The political target of setting aside 20% of ocean habitats as no-take zones by the year 2020, or earlier, has recently found its way into several MPA-related policies in the Western Hemisphere. Since January, government organizations in the Galápagos Islands (MPA News 1:7) and the US (1:6) have adopted a 20% closure figure as a target for protecting their coastal waters and coral reefs, respectively. A science panel advising the Bahamian government on its upcoming national reserve system recommended that the eventual network close at least 20% of the Bahamas' shelf edge (1:5). The target has appeared, too, in discussions on California's MPA system (1:3) and in a recommendation offered by several scientists and NGOs for the protection of US marine waters (1:6).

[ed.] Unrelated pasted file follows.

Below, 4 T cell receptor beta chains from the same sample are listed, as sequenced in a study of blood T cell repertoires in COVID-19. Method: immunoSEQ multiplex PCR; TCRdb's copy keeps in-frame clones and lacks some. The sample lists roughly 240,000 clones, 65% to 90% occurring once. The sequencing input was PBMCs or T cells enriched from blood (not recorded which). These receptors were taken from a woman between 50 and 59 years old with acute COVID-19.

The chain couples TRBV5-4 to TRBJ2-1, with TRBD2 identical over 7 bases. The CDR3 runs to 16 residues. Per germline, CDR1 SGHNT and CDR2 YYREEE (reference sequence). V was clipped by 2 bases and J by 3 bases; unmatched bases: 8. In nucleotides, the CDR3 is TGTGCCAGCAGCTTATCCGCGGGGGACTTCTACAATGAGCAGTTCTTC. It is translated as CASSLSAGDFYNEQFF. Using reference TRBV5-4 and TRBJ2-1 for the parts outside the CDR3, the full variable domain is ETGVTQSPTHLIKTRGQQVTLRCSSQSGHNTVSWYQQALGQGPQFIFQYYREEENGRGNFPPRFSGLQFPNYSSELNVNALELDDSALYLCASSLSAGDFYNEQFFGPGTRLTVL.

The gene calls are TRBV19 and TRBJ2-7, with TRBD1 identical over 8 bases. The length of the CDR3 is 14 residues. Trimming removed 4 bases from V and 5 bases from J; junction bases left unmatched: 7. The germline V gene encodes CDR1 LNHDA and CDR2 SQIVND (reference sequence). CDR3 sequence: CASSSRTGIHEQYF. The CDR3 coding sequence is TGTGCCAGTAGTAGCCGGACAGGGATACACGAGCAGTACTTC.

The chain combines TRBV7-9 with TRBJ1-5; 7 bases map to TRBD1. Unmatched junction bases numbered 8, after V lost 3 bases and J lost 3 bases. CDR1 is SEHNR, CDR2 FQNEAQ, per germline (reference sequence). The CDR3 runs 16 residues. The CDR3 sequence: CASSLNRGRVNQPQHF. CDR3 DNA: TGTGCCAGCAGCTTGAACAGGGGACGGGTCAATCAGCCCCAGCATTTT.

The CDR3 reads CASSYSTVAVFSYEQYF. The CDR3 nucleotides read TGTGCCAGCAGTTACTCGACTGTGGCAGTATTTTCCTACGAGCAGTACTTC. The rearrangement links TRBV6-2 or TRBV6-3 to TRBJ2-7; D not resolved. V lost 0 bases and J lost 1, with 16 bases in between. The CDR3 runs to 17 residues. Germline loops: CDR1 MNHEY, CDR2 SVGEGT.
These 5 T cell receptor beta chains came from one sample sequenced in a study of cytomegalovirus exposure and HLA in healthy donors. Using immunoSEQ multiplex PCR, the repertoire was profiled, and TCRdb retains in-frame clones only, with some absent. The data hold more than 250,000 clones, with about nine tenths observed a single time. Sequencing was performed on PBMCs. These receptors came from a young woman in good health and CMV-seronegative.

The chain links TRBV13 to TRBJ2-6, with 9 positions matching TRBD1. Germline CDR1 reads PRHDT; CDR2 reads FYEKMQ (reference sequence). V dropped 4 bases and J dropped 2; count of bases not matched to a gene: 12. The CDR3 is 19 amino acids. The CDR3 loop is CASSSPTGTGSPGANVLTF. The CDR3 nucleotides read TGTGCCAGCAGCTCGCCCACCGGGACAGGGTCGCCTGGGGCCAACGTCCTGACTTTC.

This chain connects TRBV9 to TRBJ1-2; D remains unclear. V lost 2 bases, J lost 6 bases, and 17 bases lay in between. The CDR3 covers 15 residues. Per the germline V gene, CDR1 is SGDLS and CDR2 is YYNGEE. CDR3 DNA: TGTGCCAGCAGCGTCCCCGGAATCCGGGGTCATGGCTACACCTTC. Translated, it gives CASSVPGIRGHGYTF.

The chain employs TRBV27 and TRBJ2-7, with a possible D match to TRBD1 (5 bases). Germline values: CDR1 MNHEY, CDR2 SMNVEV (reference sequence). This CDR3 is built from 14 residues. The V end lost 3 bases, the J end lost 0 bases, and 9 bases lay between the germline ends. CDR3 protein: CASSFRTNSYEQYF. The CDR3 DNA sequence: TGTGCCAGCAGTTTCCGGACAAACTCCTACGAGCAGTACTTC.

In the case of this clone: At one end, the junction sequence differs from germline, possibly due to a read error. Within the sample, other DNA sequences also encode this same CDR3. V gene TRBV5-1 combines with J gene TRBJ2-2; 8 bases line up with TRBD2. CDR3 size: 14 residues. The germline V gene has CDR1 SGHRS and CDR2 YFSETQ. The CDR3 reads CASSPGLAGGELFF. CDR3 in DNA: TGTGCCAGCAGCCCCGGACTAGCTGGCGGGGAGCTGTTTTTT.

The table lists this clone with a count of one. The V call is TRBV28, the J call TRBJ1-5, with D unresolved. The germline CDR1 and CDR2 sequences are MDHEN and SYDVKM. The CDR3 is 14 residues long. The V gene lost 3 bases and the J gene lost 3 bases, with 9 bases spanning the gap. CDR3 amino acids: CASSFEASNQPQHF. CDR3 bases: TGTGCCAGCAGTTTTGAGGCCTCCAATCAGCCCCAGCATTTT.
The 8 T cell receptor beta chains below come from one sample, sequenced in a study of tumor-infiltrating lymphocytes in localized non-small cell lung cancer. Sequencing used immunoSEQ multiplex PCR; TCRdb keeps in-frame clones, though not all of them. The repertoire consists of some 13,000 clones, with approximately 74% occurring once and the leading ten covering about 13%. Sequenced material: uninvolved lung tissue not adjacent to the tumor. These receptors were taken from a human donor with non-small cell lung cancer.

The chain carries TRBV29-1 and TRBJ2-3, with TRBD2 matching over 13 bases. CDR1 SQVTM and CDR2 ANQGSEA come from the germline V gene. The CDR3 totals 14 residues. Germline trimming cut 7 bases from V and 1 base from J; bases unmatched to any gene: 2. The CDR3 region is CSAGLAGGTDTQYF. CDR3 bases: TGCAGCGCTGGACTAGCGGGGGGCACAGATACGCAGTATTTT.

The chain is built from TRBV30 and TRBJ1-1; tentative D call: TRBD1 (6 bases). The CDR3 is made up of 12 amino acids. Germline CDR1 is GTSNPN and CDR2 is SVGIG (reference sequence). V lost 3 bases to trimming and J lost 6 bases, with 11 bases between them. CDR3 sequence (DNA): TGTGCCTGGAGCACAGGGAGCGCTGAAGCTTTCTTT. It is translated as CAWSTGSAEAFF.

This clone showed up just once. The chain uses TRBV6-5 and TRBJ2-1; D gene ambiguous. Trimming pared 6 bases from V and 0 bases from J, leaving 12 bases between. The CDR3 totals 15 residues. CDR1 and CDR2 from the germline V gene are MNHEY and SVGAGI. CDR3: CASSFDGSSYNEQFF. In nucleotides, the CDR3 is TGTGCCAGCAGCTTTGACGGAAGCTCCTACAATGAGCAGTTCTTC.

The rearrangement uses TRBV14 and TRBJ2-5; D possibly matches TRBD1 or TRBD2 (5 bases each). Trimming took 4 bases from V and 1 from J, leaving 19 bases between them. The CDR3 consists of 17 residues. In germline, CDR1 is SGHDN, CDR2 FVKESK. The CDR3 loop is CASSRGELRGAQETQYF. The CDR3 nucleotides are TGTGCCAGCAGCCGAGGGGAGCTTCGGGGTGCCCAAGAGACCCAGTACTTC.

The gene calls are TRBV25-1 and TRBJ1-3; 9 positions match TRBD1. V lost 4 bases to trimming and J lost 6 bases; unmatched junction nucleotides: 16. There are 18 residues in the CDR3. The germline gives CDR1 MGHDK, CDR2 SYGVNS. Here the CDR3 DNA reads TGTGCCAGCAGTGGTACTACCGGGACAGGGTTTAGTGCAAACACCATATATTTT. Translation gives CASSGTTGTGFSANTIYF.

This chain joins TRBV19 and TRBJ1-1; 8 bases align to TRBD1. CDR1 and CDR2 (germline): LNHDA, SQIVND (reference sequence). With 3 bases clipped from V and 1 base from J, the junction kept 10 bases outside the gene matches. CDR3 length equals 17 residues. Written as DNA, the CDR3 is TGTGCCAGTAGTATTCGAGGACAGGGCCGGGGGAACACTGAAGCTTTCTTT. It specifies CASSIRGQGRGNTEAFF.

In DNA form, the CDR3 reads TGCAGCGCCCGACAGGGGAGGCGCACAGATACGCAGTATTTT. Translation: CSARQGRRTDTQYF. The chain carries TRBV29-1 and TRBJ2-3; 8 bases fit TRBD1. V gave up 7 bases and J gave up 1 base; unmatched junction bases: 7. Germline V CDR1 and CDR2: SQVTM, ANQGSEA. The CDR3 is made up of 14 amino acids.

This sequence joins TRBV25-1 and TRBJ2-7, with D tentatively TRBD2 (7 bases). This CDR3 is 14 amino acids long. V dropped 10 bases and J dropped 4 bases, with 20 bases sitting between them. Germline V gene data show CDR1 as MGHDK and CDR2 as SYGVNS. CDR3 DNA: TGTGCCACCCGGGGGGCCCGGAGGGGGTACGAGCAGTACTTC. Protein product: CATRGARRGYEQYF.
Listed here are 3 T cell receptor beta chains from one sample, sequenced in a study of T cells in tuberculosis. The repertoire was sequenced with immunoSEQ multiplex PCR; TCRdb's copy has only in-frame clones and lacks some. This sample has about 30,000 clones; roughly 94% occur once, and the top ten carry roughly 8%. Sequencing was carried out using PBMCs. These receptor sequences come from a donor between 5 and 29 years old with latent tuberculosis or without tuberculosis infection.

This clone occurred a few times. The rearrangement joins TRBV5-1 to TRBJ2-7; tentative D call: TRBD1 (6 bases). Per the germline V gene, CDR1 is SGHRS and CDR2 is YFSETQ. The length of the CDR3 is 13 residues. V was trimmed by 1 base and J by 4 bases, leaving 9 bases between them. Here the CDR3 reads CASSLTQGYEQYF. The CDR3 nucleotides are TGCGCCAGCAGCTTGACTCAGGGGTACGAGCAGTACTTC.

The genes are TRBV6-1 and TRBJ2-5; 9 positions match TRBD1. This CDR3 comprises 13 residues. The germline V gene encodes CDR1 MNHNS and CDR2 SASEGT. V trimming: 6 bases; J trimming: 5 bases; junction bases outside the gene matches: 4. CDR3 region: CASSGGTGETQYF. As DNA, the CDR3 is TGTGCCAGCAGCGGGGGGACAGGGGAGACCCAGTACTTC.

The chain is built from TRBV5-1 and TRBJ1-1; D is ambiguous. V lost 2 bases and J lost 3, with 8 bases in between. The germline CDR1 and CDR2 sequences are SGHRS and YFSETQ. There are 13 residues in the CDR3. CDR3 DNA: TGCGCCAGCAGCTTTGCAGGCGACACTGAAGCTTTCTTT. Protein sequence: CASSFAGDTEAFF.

The 20% closure figure has clearly emerged as a tool in MPA negotiations and policymaking, at least in the Americas. Where did this target come from, and when is it useful?